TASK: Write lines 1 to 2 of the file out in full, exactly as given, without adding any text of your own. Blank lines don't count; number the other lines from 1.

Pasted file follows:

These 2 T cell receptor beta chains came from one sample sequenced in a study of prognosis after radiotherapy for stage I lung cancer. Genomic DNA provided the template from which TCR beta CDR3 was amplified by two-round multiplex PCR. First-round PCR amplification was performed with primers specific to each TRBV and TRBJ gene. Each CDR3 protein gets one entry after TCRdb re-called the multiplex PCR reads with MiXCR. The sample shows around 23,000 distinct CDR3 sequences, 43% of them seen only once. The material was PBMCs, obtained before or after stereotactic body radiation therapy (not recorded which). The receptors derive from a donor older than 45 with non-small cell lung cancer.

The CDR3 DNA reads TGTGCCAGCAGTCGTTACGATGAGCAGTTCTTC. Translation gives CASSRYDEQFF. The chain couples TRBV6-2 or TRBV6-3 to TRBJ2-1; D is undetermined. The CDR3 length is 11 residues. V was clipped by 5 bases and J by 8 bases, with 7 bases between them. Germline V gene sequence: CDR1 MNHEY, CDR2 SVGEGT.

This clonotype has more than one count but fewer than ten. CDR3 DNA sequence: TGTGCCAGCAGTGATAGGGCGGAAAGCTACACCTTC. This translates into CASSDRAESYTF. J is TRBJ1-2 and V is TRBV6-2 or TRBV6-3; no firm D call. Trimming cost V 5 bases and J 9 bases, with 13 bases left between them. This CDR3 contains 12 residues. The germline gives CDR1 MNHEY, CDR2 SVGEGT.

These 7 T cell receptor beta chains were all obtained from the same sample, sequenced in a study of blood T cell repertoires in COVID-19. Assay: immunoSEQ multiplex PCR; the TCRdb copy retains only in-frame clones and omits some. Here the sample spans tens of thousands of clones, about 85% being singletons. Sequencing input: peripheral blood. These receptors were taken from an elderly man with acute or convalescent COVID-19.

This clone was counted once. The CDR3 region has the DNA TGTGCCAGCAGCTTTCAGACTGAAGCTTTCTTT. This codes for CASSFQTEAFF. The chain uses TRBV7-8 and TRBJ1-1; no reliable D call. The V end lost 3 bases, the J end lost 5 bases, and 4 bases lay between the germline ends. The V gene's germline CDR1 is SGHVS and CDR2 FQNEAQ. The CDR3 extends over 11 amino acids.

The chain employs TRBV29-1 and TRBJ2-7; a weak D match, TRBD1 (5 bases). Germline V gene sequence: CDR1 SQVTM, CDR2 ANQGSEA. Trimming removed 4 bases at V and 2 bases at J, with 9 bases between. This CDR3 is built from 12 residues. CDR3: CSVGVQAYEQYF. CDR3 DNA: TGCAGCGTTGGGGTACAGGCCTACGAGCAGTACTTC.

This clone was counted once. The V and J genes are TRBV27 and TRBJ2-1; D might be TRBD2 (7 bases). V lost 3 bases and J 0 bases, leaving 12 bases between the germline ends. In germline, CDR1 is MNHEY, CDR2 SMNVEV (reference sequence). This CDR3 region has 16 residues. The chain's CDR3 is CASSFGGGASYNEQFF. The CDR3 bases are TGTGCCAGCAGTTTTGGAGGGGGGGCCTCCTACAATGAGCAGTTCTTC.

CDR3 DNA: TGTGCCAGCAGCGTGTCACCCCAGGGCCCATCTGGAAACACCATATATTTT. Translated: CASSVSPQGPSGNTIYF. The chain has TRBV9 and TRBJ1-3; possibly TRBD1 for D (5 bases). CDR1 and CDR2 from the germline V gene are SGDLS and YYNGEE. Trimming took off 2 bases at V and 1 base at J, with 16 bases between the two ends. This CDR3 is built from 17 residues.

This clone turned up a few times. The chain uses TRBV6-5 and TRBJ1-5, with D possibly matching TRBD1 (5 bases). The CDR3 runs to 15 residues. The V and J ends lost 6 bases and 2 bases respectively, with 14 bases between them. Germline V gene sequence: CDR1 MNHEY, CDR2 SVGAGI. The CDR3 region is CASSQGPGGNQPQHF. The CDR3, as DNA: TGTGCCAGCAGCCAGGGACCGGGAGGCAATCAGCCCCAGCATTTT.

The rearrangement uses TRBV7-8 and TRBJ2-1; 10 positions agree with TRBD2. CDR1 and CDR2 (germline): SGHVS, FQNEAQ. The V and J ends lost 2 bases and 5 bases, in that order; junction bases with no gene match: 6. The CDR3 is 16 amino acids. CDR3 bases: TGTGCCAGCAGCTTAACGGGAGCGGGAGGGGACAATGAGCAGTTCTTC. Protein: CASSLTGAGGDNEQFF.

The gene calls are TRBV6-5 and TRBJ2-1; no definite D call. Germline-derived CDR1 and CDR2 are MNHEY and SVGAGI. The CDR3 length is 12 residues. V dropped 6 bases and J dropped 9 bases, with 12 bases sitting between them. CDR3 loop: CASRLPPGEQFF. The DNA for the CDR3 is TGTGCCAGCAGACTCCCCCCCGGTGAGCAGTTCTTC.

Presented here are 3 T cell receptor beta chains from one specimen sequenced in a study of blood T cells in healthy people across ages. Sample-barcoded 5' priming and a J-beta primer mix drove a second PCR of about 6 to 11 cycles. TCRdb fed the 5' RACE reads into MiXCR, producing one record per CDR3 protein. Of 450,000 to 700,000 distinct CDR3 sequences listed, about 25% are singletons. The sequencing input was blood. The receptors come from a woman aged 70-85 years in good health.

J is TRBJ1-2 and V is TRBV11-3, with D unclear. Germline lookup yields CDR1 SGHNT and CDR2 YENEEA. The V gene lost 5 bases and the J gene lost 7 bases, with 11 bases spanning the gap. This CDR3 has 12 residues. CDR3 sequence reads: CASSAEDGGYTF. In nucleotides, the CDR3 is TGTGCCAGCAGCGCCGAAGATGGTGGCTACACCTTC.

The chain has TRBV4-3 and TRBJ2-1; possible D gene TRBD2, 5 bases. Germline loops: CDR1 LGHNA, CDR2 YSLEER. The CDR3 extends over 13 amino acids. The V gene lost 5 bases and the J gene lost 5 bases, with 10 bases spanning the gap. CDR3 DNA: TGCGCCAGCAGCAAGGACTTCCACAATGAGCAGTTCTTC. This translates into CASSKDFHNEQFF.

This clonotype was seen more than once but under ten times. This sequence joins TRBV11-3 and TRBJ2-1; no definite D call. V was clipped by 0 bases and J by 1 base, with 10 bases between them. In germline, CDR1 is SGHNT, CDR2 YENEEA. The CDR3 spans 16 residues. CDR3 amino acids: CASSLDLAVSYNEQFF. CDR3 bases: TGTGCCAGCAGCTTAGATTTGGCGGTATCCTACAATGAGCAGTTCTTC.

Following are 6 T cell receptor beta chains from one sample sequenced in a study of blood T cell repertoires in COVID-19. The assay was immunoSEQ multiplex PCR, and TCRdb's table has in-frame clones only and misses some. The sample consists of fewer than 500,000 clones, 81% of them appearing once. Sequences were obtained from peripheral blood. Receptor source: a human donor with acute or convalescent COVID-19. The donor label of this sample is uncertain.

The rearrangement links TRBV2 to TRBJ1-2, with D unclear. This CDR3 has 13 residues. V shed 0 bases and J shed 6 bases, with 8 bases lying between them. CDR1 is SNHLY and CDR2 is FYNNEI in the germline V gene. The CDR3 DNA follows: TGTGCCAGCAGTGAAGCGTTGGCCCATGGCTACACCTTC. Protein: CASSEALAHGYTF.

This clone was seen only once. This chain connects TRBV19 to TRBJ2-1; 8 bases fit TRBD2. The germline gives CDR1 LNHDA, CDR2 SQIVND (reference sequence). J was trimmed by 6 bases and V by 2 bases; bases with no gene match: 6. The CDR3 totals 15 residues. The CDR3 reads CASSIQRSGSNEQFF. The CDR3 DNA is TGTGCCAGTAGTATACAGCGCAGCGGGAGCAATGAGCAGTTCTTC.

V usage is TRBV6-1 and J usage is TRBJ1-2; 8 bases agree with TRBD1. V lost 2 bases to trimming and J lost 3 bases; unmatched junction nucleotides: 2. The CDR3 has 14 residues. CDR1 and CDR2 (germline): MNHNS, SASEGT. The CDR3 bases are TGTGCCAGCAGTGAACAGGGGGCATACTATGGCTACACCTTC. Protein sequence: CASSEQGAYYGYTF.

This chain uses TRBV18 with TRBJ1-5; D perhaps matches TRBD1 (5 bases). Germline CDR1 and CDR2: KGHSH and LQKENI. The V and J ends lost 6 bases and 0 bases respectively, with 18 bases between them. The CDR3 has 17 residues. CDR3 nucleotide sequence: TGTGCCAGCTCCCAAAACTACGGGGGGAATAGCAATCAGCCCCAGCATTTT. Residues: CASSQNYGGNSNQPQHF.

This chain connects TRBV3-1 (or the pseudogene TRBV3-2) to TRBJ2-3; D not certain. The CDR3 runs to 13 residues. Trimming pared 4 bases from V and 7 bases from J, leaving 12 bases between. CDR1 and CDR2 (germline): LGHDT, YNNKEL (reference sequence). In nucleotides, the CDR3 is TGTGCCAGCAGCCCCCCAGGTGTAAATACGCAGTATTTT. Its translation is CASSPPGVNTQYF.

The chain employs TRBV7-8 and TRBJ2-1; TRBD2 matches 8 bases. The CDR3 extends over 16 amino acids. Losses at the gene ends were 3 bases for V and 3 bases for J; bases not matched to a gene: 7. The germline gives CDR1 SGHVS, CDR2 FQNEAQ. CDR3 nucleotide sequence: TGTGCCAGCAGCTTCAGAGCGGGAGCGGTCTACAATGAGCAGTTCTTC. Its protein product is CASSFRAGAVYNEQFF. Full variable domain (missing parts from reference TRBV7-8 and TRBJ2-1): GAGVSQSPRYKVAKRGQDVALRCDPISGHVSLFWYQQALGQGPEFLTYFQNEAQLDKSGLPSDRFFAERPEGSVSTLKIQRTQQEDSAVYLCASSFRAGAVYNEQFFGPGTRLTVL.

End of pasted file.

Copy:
These 2 T cell receptor beta chains came from one sample sequenced in a study of prognosis after radiotherapy for stage I lung cancer. Genomic DNA provided the template from which TCR beta CDR3 was amplified by two-round multiplex PCR. First-round PCR amplification was performed with primers specific to each TRBV and TRBJ gene. Each CDR3 protein gets one entry after TCRdb re-called the multiplex PCR reads with MiXCR. The sample shows around 23,000 distinct CDR3 sequences, 43% of them seen only once. The material was PBMCs, obtained before or after stereotactic body radiation therapy (not recorded which). The receptors derive from a donor older than 45 with non-small cell lung cancer.

The CDR3 DNA reads TGTGCCAGCAGTCGTTACGATGAGCAGTTCTTC. Translation gives CASSRYDEQFF. The chain couples TRBV6-2 or TRBV6-3 to TRBJ2-1; D is undetermined. The CDR3 length is 11 residues. V was clipped by 5 bases and J by 8 bases, with 7 bases between them. Germline V gene sequence: CDR1 MNHEY, CDR2 SVGEGT.